So the crumpled pages of love letters have the potential to set the tone for a new story. People say that the end of a relationship teaches you what you don’t want. That the people we have loved teach us how to better love ourselves, sometimes through their neglect, which makes us realize your worth, and sometimes via their affection for you. It’s all a way to learn yourself.

I’m a hypocrite.

The paragraph above is so true, but I don’t feel it for myself. It feels really natural to hold on to the parts that hurt the most. The pain becomes familiar and comfortable, so recalling the parts that felt good feels disloyal to the grief. I really want to feel hopeful again, but I honestly don’t right now. It sounds good on paper to tell the world to have an open heart, though we should, but everything in it’s time.

I’m practicing on myself until the alarm goes off.


When I was younger, I thought that the world had to revolve around how I felt. Which also meant that the world had to cater to all of my whims. I began to see that part of myself in other people and realized how toxic and exhausting it is to be on the receiving end of that type of behavior. All the constant complaining and temper tantrums were results of an unseasoned mental state and of an arrogance that is inherent to youth. So I’ve had to adjust the way that I interact with people. That also means that I’ve had to learn emotional independence. While it’s great to talk things out and to openly express my disdain about whatever it is at the moment, I’ve learned to search for results on my own in order to preserve my relationships and to allow myself to grow on my own terms.

I’m not sure if I’m a real empath. I feel strong compassion for people. I care a LOT about how I make people feel. Other people’s suffering make me incredibly sad and it is natural for me to want to help. But I’ve began to notice that the threshold for carrying the weight of the world is shortening. I’m not as willing to be emotionally accommodating because I don’t want to be a landfill. You know, a place where garbage is stored. Far away landfills looks like hills or mountains and they are well kept but inside is discarded waste. I’ve discovered that it is important for me to establish those boundaries or else I will end up depleted.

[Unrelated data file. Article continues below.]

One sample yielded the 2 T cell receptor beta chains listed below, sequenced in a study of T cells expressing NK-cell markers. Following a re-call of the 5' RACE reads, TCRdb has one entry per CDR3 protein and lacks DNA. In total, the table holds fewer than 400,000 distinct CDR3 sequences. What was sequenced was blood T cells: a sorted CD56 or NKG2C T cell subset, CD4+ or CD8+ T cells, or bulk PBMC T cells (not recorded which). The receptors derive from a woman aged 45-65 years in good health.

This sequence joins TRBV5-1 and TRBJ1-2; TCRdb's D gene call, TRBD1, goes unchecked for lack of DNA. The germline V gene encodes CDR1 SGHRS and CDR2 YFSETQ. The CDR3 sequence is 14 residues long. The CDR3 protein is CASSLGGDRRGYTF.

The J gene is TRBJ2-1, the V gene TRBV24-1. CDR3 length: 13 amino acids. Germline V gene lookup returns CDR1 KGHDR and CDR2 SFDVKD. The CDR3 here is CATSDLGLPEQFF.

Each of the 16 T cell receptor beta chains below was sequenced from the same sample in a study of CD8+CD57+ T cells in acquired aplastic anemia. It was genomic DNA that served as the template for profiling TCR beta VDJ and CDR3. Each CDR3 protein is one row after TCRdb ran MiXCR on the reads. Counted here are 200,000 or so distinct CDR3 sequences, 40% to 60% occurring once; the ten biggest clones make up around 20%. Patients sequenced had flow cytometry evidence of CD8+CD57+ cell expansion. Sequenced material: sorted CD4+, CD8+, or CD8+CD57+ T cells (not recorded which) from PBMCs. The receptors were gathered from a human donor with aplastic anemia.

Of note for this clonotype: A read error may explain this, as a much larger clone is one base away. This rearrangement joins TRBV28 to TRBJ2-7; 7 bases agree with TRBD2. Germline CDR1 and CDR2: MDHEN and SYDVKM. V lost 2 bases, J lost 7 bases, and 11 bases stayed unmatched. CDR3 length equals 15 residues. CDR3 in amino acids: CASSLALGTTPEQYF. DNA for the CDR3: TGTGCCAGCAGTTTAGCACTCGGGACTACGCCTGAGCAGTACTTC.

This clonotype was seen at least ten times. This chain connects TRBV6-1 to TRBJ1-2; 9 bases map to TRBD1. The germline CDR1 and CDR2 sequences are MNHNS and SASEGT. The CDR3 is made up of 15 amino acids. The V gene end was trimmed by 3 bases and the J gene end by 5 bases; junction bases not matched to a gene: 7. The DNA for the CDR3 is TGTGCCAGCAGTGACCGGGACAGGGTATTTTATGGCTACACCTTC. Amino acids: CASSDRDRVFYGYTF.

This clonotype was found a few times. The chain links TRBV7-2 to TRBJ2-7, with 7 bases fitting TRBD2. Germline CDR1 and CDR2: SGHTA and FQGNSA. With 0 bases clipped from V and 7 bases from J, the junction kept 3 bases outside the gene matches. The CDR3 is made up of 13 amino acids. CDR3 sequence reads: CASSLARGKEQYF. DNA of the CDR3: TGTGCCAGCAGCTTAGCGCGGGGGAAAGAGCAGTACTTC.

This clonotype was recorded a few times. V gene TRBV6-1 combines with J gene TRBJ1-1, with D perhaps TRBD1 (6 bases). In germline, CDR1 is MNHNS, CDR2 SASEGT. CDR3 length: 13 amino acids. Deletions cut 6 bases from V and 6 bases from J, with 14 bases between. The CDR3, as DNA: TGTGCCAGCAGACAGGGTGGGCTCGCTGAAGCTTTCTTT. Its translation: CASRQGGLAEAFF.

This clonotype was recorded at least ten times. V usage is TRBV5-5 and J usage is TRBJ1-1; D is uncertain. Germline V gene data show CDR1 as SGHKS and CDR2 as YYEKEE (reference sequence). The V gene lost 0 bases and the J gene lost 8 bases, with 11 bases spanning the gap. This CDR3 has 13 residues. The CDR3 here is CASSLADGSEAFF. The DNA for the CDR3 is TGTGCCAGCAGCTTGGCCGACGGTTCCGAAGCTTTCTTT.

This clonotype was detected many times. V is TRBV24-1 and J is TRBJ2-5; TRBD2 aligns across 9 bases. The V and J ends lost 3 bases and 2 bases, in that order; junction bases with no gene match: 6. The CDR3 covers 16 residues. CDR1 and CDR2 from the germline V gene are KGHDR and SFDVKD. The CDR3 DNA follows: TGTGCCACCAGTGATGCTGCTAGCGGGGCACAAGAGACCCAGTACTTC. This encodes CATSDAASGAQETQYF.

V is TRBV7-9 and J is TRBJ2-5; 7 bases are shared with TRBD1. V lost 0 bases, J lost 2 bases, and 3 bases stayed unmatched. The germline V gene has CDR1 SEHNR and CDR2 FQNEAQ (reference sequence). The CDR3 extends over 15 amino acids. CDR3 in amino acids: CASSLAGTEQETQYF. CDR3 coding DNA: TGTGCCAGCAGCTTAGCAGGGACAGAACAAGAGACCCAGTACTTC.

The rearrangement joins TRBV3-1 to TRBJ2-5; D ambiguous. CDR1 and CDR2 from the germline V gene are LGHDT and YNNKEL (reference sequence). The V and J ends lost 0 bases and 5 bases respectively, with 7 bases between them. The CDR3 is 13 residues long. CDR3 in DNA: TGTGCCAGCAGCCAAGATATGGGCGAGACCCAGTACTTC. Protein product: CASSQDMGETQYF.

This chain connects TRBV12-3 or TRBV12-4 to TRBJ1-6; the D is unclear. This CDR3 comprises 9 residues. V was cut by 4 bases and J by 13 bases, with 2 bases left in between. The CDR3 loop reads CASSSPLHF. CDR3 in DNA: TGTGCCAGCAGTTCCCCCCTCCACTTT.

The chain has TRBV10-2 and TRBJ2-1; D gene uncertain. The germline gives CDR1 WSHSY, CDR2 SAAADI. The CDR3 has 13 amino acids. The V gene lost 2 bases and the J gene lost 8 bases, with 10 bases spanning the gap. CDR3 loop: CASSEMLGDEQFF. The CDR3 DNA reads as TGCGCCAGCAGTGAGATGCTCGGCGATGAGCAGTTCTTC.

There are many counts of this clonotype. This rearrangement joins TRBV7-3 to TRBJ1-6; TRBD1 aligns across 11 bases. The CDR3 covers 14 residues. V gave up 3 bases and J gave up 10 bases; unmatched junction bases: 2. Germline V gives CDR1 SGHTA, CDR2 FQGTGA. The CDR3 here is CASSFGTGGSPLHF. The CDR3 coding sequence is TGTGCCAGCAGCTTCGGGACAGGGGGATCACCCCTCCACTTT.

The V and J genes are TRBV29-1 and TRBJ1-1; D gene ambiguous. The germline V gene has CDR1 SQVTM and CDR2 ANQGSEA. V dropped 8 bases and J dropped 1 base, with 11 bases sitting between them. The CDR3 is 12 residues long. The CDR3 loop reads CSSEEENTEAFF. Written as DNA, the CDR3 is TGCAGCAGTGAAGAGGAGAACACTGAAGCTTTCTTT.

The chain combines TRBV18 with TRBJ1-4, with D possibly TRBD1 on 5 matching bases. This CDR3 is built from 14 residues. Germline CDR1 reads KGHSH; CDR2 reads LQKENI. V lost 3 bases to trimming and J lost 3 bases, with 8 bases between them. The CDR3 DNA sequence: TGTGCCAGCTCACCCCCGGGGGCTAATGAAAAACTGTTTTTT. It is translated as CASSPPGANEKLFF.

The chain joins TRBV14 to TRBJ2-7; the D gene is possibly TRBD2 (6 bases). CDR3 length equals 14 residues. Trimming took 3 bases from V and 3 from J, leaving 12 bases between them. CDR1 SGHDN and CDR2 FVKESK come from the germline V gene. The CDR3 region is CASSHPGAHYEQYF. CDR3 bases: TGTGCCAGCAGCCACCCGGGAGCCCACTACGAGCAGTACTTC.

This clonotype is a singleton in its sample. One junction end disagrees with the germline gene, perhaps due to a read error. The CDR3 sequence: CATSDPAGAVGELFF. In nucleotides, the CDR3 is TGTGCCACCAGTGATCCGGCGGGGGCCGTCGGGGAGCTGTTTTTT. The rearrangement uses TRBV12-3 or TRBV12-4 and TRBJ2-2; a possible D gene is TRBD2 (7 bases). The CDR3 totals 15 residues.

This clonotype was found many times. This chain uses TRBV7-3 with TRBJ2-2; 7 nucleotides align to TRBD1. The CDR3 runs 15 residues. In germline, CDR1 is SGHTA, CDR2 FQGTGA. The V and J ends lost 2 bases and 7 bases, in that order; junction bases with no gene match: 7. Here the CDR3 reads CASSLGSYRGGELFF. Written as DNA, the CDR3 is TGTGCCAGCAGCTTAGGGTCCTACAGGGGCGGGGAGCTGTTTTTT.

I don’t want to be made up of the parts of people that they don’t want themselves, while my defective parts are buried under theirs, buried where I can’t reach them to fix them. I don’t want relationships with people who won’t help me tend my garden, but will eat from it. I’ve felt emotionally neglected for sometime and I’ve tried to compensate for the parts that I thought were missing by being a conduit for other people’s misery.

Self care has been a buzz phrase for a while now. I’ve come to realize that I have to limit access to the parts of myself that sacrifices my feelings for someone else’s. I am not a landfill. Maybe a recycling center LOL. I’ll always care about the world, but not at the cost of my peace.

I reside in my head. It is both a safe and terrifying place. I get to hug myself and get lost in possibilities and imagination and but I also get trapped in doubt and loud isolation. Compound that with what has become the social norm called social media and the result, unmanaged, can be toxic.

At our fingertips, is the ability to experience a small percentage of our peers’ lives. We get to see what they’re working on, where they’re booked, the applause they get from other voyeurs, and all of the successes. Hardly any of the moments when they trip and fall. So we want to hurry up and share our great moments, too, even if our endeavors aren’t ripe for picking yet. We get to see the celebration of love, ceremoniously; White gowns and unlimited bubbly, in and out of a glass. All of the joy seems magnified and a passerby deduces that there must be an exorbitant amount of joy in the lives of internet people because that’s what they’re sharing.